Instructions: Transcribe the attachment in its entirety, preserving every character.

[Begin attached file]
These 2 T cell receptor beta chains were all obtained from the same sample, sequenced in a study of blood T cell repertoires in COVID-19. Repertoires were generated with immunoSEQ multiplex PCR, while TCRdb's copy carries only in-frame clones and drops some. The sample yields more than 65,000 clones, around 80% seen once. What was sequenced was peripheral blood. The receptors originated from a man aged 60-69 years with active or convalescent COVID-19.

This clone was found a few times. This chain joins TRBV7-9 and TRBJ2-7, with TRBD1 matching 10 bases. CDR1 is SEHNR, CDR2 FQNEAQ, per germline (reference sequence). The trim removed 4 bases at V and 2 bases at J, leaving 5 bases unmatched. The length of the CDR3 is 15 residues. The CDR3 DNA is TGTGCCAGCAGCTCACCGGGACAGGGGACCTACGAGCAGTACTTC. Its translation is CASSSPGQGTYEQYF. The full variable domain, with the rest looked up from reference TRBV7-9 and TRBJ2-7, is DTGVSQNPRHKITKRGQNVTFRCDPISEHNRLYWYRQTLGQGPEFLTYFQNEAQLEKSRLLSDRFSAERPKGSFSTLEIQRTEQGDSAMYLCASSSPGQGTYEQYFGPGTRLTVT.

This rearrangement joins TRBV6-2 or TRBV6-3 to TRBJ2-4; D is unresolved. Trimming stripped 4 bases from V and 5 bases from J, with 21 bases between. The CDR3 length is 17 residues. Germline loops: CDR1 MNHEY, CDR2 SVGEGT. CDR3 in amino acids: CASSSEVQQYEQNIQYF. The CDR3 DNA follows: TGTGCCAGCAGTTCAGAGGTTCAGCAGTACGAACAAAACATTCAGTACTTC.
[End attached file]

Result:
These 2 T cell receptor beta chains were all obtained from the same sample, sequenced in a study of blood T cell repertoires in COVID-19. Repertoires were generated with immunoSEQ multiplex PCR, while TCRdb's copy carries only in-frame clones and drops some. The sample yields more than 65,000 clones, around 80% seen once. What was sequenced was peripheral blood. The receptors originated from a man aged 60-69 years with active or convalescent COVID-19.

This clone was found a few times. This chain joins TRBV7-9 and TRBJ2-7, with TRBD1 matching 10 bases. CDR1 is SEHNR, CDR2 FQNEAQ, per germline (reference sequence). The trim removed 4 bases at V and 2 bases at J, leaving 5 bases unmatched. The length of the CDR3 is 15 residues. The CDR3 DNA is TGTGCCAGCAGCTCACCGGGACAGGGGACCTACGAGCAGTACTTC. Its translation is CASSSPGQGTYEQYF. The full variable domain, with the rest looked up from reference TRBV7-9 and TRBJ2-7, is DTGVSQNPRHKITKRGQNVTFRCDPISEHNRLYWYRQTLGQGPEFLTYFQNEAQLEKSRLLSDRFSAERPKGSFSTLEIQRTEQGDSAMYLCASSSPGQGTYEQYFGPGTRLTVT.

This rearrangement joins TRBV6-2 or TRBV6-3 to TRBJ2-4; D is unresolved. Trimming stripped 4 bases from V and 5 bases from J, with 21 bases between. The CDR3 length is 17 residues. Germline loops: CDR1 MNHEY, CDR2 SVGEGT. CDR3 in amino acids: CASSSEVQQYEQNIQYF. The CDR3 DNA follows: TGTGCCAGCAGTTCAGAGGTTCAGCAGTACGAACAAAACATTCAGTACTTC.